Tuesday, August 21, 2007
The theme of Joan Osborne's genre-jumping Sunday set at the Birchmere seemed to be: Have voice, will travel.
Osborne, 45, has had but one mainstream pop smash, "One of Us," the 1995 track that bothered Holy Rollers and heathens alike. The religious element took offense at lyrics that had casual pope references and asked: "What if God was one of us? / Just a slob like one of us?" The godless got annoyed after about a year of being unable to turn on a radio without hearing it.
Osborne confessed to fans Sunday that she's tried for more hits. "This was supposed to be a big single," she bemoaned after belting out "Who Divided," a Shania Twain-ish nugget that she recorded last year in Nashville and unsuccessfully lobbied country radio programmers to play. She stayed countryish with a cover of "When the Blue Hour Comes," a tastefully somber piece written by Texans of different generations, Rodney Crowell and Roy Orbison.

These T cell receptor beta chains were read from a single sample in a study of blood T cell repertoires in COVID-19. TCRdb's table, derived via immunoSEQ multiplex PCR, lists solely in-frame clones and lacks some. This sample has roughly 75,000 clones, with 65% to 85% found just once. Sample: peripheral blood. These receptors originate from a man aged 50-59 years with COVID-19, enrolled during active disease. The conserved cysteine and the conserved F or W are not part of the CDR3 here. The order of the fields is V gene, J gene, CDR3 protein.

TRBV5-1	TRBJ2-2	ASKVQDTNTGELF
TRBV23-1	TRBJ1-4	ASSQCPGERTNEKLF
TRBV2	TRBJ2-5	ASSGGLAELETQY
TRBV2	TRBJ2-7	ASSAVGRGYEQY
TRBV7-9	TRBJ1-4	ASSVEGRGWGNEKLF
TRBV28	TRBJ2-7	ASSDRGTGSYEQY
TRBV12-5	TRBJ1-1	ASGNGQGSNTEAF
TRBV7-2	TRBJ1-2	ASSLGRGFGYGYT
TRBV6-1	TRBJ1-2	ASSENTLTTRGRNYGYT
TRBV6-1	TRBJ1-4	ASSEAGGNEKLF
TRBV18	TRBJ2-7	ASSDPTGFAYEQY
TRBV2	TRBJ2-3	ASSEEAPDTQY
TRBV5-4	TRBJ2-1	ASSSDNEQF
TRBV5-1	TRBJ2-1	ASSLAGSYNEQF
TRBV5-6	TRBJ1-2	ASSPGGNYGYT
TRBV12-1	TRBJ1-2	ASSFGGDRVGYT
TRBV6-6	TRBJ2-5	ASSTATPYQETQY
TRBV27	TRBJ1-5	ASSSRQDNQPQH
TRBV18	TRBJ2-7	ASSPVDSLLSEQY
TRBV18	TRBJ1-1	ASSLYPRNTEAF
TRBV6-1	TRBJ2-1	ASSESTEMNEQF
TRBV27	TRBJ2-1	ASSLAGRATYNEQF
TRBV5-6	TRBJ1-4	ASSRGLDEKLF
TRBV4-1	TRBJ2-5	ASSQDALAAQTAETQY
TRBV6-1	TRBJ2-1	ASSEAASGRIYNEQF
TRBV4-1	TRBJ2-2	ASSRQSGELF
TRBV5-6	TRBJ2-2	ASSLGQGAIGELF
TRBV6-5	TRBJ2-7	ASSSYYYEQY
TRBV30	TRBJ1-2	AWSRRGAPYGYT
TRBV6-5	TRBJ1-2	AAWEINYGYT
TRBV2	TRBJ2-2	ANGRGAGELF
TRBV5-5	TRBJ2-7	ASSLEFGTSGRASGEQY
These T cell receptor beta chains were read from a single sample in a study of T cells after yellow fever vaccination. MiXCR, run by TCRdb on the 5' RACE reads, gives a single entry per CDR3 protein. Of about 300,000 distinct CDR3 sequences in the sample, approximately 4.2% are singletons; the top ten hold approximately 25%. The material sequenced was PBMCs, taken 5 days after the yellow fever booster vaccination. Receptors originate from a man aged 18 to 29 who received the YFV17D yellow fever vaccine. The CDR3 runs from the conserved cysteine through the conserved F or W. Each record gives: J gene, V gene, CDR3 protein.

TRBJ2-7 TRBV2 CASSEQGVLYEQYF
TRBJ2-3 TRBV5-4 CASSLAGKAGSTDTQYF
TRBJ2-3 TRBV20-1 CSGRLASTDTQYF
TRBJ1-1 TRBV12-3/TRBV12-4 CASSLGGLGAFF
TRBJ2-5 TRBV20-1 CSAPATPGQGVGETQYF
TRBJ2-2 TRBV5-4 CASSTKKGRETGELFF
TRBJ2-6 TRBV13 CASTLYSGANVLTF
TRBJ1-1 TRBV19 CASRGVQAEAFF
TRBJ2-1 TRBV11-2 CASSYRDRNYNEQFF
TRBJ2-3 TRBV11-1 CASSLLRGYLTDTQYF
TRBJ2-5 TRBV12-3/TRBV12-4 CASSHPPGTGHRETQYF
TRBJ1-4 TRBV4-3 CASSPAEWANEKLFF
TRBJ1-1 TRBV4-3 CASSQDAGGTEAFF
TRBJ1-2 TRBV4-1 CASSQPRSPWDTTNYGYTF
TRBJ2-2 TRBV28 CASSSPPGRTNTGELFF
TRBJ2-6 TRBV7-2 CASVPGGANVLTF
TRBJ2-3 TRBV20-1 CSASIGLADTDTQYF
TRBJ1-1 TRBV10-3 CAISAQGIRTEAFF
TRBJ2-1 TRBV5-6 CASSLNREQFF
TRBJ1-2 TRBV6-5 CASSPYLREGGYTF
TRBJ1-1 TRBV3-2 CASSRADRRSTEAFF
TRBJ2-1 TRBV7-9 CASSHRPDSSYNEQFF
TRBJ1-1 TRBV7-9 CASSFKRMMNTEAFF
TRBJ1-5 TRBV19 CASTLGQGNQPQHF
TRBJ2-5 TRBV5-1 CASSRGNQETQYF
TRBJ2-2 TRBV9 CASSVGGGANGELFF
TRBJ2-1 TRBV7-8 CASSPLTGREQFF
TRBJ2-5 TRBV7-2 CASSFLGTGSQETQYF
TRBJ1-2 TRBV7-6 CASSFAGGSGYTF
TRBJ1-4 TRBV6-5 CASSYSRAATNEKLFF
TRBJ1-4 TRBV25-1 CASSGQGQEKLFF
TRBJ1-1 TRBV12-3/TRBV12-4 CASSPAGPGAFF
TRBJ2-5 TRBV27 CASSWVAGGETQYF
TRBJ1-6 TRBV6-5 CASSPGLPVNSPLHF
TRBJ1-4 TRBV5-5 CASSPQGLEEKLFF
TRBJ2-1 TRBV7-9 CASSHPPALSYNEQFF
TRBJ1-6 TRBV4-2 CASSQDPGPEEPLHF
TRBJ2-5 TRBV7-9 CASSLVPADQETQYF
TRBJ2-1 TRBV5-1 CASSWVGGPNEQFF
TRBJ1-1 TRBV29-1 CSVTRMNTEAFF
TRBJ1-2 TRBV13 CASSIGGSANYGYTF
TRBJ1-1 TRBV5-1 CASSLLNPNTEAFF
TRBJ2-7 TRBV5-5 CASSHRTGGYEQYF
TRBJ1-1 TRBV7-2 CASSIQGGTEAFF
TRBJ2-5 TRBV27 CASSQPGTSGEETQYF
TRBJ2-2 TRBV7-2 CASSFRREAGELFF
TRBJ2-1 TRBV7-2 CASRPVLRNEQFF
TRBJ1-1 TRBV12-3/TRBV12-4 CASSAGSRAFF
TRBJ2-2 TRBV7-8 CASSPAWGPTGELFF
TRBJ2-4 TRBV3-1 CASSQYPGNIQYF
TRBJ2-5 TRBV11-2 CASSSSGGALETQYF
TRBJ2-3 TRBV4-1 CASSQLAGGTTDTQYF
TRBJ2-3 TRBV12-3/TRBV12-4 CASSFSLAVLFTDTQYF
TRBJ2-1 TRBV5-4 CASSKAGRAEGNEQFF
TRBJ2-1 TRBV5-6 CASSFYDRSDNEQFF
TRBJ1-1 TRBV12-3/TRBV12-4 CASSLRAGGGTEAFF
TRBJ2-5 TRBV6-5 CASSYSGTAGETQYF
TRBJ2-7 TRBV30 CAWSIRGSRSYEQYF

The 90-minute set also included Bonnie Raitt-like takes of both "Brokedown Palace," a tune by Jerry Garcia and Robert Hunter, and "Only You Know and I Know" by Dave Mason. Osborne delivered "Breakfast in Bed," a Dusty Springfield-lite soul song about a hooker and her john, and a John Lee Hookeresque blues boogie arrangement of Sonny Boy Williamson's "Help Me." Osborne seemed most in her comfort zone during "Make You Feel My Love," a Bob Dylan song (which as presented by Osborne and her four-piece band sounded like "I'll Be There" by the Jackson 5). Less thrilling were her faithful versions of two R&B classics that really don't need to be covered: Gladys Knight's post-Motown all-timer "Midnight Train to Georgia" and Jimmy Ruffin's Motown gold, "What Becomes of the Brokenhearted."
When she got around to "One of Us," Osborne downplayed the portions of her signature song that name-drop the pope, and everybody in the packed house seemed to have her back.
-- Dave McKenna